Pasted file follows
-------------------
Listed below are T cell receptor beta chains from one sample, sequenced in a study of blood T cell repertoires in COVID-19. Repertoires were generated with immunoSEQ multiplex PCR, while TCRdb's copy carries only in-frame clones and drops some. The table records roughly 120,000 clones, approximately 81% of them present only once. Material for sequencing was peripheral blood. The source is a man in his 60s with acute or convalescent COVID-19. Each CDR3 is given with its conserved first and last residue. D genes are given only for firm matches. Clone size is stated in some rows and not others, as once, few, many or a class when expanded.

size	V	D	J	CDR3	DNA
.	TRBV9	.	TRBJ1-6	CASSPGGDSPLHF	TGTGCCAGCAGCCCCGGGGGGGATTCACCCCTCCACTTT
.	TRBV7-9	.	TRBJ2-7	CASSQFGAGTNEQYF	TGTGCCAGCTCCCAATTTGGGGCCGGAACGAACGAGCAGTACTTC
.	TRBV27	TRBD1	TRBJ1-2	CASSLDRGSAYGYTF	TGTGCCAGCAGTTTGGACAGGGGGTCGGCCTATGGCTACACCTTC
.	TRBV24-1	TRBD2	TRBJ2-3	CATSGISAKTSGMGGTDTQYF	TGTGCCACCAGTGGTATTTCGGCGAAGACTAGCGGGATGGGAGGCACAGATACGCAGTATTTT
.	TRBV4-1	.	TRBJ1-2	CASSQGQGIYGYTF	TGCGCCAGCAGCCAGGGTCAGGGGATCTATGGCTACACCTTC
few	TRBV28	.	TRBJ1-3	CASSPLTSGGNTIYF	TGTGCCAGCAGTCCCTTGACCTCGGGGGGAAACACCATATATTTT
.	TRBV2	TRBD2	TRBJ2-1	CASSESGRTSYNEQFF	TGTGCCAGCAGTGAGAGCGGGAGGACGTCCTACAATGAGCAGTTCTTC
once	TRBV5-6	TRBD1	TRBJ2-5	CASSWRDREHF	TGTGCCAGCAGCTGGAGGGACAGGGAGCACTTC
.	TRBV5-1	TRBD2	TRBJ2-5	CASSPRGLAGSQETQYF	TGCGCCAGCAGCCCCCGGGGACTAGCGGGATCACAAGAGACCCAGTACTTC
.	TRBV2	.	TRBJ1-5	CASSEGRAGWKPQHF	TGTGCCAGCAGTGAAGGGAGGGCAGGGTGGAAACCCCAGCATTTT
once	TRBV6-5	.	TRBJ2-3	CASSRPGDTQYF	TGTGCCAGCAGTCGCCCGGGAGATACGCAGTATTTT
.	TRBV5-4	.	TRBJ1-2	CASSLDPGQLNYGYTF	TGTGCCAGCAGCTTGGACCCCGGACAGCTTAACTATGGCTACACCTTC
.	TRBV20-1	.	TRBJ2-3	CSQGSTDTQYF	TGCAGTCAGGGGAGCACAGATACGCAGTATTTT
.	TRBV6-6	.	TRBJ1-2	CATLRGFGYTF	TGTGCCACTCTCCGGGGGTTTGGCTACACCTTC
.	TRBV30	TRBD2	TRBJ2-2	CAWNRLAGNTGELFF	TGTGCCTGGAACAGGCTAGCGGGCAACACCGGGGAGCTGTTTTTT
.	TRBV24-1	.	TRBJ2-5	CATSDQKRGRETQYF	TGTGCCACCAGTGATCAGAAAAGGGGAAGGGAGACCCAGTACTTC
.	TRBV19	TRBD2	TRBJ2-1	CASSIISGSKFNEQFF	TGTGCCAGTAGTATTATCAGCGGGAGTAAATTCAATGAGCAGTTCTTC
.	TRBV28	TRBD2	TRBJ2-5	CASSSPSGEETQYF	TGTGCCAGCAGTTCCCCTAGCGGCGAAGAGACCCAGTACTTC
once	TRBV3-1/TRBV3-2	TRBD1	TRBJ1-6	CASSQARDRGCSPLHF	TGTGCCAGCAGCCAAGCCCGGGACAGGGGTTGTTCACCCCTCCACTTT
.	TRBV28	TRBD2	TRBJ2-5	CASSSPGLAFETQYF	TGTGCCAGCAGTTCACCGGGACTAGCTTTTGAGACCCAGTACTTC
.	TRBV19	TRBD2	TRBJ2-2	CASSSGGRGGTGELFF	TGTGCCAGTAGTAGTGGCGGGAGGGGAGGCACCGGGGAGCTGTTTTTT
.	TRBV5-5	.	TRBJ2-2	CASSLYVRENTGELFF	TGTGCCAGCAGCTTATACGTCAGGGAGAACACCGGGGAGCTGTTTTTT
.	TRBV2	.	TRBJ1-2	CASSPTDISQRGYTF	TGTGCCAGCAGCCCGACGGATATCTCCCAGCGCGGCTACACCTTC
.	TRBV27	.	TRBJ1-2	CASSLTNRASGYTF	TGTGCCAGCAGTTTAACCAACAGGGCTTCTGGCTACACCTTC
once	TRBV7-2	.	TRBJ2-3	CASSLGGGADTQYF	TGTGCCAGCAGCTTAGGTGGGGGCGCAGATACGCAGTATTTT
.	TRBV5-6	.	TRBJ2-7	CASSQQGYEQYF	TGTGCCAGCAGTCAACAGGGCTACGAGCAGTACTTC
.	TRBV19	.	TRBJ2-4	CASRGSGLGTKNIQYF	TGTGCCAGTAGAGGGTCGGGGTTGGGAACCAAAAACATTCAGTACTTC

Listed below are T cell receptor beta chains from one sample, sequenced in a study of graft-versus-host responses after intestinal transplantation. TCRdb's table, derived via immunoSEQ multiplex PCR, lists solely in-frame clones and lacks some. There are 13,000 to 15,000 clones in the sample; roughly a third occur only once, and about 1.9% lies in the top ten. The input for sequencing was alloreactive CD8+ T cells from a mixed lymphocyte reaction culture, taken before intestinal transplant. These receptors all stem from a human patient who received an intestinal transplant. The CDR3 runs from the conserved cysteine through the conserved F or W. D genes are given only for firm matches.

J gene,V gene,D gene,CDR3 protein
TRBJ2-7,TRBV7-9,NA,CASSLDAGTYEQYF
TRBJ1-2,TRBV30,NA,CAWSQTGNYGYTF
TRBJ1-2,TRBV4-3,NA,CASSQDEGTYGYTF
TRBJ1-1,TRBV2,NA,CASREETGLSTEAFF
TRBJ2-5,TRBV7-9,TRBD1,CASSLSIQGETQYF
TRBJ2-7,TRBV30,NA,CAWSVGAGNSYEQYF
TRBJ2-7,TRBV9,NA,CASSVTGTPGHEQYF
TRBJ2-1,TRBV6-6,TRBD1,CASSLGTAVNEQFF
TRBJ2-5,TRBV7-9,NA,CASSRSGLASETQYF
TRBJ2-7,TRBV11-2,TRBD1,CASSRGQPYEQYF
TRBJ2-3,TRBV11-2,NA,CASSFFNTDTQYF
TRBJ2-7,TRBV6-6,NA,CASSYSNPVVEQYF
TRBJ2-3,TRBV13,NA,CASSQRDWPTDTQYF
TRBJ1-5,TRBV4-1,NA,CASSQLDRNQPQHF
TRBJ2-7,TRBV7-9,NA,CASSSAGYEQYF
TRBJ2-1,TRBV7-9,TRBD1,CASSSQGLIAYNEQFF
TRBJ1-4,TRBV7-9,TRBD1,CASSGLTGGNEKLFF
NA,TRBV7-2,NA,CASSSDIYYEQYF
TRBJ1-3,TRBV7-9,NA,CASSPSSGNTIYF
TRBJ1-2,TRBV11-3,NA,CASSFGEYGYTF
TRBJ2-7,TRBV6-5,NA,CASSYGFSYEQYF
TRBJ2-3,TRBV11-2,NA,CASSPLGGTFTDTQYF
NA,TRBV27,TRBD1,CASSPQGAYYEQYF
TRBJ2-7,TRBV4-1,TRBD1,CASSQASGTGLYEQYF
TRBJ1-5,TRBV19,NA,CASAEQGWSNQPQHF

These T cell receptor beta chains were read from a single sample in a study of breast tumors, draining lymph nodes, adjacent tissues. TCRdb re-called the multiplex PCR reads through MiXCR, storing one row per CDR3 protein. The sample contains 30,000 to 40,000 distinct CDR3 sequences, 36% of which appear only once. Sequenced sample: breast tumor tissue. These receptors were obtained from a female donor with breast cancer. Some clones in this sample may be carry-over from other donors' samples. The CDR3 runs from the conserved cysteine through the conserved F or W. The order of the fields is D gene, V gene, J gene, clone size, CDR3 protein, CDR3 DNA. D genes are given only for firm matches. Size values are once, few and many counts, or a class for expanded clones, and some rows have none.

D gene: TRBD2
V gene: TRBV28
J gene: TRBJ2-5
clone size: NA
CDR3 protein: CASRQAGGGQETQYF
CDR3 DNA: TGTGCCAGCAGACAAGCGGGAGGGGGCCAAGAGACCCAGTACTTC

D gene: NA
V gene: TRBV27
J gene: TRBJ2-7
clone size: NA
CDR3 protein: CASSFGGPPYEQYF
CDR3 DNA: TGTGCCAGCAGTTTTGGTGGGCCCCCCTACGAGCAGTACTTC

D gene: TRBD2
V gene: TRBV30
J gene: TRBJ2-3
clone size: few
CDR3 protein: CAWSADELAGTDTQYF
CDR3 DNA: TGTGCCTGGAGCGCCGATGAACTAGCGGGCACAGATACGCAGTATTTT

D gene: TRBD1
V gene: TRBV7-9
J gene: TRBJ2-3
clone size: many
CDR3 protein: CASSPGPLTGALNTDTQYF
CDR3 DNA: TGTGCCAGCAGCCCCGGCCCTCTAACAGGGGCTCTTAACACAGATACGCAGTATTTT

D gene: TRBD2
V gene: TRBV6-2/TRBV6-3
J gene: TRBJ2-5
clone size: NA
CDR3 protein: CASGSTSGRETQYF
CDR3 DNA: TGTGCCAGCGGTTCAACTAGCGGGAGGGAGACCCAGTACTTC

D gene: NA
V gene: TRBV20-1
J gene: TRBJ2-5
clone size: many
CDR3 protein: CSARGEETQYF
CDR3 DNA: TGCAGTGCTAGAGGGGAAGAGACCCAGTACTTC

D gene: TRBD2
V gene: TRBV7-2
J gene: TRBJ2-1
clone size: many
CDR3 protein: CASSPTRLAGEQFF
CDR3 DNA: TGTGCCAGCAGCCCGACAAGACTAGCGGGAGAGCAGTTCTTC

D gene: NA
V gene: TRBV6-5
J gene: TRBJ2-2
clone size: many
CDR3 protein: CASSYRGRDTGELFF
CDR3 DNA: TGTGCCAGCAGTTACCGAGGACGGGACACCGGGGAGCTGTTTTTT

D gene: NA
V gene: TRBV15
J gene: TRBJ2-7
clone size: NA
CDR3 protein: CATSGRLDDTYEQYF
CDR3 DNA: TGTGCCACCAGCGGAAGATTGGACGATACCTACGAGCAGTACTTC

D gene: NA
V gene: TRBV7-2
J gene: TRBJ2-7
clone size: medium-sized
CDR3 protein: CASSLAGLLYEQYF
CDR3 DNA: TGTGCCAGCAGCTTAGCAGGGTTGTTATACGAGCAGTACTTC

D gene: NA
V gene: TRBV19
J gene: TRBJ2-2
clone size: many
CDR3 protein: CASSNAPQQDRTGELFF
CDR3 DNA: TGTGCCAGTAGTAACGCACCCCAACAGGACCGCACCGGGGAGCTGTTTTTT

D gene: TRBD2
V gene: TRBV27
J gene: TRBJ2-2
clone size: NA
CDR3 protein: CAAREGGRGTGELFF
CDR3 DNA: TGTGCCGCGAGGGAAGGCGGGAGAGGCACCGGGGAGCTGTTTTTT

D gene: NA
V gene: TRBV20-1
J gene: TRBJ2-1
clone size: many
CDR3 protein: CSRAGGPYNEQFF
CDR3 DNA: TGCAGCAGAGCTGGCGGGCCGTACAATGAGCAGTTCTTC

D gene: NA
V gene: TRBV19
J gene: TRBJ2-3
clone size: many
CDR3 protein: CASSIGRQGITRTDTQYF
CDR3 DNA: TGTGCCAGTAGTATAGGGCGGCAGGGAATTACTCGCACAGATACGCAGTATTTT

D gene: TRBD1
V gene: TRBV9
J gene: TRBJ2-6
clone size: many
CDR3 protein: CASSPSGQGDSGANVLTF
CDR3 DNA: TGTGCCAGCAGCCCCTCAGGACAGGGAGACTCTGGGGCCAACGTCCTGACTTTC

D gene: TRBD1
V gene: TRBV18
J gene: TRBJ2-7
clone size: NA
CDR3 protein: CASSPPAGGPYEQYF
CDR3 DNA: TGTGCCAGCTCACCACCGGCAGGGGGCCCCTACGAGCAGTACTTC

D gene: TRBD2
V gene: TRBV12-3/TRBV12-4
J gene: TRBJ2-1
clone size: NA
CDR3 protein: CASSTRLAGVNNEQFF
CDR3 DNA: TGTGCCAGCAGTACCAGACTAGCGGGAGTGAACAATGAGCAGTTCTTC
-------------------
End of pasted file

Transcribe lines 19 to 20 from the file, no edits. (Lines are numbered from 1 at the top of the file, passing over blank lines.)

.	TRBV19	TRBD2	TRBJ2-1	CASSIISGSKFNEQFF	TGTGCCAGTAGTATTATCAGCGGGAGTAAATTCAATGAGCAGTTCTTC
.	TRBV28	TRBD2	TRBJ2-5	CASSSPSGEETQYF	TGTGCCAGCAGTTCCCCTAGCGGCGAAGAGACCCAGTACTTC